While that extra backseat space in the Unlimited will be much appreciated, don't expect a lot of comfort anywhere in the Wrangler. Front seats are merely adequate, and all the seating has a rather firm, flatly padded feel (perhaps under the assumption that it might get wet). Ride quality is on the firm side, and quite busy, with nearly all minor road imperfections making their way inside. Standard Wrangler models are somewhat more bouncy, though, due to their shorter wheelbase. At highway speeds, the Wrangler is still one of the noisiest vehicles on the market, although for 2011 Jeep has aimed at improving the situation with more acoustical treatment.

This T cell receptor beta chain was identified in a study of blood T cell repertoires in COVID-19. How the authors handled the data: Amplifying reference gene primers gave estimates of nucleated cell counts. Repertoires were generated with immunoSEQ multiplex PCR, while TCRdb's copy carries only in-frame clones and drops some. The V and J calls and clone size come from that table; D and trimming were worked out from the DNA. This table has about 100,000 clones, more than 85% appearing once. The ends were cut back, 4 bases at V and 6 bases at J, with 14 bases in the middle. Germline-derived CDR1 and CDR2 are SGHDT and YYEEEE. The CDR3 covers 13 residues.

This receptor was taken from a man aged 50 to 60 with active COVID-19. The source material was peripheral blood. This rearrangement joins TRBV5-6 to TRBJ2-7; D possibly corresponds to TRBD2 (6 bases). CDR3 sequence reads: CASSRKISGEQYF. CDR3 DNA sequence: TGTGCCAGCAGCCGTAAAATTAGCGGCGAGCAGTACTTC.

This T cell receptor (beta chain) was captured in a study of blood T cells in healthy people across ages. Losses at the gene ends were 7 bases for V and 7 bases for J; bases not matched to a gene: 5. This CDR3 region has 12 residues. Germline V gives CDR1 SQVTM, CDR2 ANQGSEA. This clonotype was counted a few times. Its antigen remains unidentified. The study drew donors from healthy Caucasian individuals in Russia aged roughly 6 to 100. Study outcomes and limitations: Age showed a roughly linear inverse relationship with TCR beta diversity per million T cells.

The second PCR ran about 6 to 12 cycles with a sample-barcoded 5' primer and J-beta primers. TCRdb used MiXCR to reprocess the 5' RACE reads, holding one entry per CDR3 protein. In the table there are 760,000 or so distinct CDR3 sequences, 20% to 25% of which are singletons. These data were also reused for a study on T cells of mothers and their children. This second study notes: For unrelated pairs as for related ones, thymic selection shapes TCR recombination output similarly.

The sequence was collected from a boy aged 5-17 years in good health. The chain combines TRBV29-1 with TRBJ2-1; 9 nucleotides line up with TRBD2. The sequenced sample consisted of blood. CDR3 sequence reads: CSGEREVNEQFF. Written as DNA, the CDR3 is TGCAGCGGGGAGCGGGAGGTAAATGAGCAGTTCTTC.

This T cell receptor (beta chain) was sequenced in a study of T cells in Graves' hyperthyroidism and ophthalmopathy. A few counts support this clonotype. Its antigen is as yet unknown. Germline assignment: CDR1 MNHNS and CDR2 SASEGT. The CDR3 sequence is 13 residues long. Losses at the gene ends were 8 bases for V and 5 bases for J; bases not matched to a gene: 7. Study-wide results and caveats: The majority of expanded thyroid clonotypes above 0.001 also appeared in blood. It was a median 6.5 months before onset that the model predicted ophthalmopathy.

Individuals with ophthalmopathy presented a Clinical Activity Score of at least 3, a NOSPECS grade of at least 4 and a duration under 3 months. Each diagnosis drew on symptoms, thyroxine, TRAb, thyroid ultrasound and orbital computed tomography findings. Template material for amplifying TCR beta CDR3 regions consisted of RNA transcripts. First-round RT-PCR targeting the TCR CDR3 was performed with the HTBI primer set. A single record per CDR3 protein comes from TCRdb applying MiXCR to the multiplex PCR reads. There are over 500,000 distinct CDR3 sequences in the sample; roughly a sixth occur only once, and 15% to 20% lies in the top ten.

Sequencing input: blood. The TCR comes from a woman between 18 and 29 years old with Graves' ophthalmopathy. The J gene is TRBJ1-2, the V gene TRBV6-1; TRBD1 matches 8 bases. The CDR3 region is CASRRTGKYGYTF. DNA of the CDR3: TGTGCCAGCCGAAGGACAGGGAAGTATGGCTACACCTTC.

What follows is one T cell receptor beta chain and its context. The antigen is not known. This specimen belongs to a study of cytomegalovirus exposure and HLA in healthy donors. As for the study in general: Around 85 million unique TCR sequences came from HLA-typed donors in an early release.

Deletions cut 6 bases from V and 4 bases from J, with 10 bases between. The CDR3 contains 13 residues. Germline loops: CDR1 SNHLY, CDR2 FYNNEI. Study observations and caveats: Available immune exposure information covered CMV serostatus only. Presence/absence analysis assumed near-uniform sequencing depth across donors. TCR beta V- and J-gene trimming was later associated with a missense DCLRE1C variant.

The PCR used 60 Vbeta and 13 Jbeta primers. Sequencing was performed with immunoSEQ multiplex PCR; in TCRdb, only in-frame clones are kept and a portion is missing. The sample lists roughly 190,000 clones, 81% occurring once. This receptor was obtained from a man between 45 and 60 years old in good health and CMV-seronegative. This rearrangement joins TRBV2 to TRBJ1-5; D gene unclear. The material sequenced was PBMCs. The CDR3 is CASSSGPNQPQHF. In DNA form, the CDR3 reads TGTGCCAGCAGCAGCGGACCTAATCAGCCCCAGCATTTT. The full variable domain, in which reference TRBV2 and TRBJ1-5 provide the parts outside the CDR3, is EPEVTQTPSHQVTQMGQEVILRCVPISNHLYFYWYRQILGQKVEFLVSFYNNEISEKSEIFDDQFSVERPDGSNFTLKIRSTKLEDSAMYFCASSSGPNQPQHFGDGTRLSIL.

When you don't mind a little turbulence and wind in your hair, with the top removed (and even in some low-speed cases, the windshield folded down) the Wrangler can hit the spot, bringing the sensations of a convertible in a very capable off-roader—it's the only four-door convertible SUV.
The removable tops are one of Jeep's best features; though they allow lots of road noise in the cabin, they can completely open the cabin of both the two- and four-door models, turning a hardtop Jeep into a convertible SUV. Last year Jeep improved its soft top design, and for 2011 the Sahara gets a new body-color hardtop.